Scientists have discovered that eating garlic helps prevent age-related memory loss in Alzheimer's patients and Parkinson's disease.
The natural compound alginine sulfide, which is present in garlic, improves the health of bacteria in the stomach and improves the cognitive health of older people.
American scientists have discovered that the composition reproduces billions of microorganisms in the gut, which play a major role in the digestive tract to maintain health.
"Our findings indicate that the garlic allele found in garlic helps preserve microorganisms in the gut and improve cognitive health in the elderly," Dr. said. Giotermaya Bhira from the University of Louisville, Kentucky.
The diversity of microorganisms in the gastrointestinal tract is reduced in older people, a stage where degenerative diseases such as Alzheimer's disease and Parkinson's disease develop, and memory and cognitive abilities may decline.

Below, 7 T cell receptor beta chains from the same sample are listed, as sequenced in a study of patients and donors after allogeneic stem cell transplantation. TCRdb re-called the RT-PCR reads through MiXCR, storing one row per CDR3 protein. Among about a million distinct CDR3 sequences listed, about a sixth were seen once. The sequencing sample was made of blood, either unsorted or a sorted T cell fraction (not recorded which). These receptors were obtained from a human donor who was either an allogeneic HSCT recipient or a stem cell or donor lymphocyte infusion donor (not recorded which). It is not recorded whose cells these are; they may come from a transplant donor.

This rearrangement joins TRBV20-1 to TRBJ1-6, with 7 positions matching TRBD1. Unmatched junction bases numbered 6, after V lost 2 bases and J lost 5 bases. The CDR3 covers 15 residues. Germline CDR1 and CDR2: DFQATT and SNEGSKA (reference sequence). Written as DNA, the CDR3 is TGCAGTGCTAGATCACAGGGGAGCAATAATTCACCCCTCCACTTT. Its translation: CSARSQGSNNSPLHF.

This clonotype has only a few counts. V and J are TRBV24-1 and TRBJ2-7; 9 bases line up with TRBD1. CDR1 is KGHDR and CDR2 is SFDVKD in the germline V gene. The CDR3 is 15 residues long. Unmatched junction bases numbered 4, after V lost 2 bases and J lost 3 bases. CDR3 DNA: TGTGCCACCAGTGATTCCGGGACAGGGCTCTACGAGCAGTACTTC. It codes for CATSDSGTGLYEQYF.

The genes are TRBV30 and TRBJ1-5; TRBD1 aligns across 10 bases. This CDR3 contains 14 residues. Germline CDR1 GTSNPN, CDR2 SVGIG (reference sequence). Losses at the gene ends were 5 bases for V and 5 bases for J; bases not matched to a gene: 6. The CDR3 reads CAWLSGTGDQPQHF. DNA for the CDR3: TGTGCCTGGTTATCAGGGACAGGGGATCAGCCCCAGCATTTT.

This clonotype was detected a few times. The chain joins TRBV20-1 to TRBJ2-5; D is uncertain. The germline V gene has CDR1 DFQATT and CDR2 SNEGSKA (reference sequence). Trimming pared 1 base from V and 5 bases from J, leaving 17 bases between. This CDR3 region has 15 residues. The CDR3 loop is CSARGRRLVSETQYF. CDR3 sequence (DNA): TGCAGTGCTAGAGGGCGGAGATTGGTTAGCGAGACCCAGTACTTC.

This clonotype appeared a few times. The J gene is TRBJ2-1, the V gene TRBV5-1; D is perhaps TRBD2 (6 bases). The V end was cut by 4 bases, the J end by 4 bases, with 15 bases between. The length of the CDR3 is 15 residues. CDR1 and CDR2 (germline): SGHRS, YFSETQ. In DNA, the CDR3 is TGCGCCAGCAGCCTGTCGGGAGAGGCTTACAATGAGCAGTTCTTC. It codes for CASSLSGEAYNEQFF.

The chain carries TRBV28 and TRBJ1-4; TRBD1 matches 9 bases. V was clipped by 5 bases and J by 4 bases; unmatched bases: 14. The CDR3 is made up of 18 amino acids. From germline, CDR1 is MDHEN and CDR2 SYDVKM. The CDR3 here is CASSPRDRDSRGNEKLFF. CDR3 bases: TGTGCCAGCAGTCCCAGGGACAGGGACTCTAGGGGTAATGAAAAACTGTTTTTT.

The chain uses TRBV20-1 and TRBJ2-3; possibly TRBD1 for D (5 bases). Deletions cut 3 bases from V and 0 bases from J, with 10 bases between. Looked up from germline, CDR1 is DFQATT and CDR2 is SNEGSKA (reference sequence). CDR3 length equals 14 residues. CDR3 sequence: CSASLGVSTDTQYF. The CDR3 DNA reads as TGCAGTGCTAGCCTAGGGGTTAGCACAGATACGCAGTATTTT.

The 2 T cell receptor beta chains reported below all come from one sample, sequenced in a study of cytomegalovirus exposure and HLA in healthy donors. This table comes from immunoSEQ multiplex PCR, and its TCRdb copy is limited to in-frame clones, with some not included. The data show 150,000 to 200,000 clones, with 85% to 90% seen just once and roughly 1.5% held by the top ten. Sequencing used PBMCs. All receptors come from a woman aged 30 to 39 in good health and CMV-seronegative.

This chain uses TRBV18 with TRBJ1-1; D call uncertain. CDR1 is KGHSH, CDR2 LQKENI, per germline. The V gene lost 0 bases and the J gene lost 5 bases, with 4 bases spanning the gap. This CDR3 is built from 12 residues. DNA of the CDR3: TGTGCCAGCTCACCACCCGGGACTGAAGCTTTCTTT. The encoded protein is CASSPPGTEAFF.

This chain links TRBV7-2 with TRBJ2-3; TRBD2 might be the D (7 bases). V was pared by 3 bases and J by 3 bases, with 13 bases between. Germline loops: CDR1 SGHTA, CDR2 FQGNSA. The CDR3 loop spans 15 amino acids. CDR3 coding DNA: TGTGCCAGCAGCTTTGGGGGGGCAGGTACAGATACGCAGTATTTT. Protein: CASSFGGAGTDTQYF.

The team tested the theory about 24-month-old rats – similar to those aged 56 to 69 in humans.
The rodents received the allele sulfide and compared to the younger mice and the same age without giving them the garlic compound.
The results showed that older mice with CMOS showed better long-term and short-term memory, and that the intestines were healthier than other rodents with reduced spatial memory.
Other research has shown that allel sulfide retains a gene expression of the neurotransmitter derived from nerve cells (NDNF) in the brain, which is important for long and short-term memory.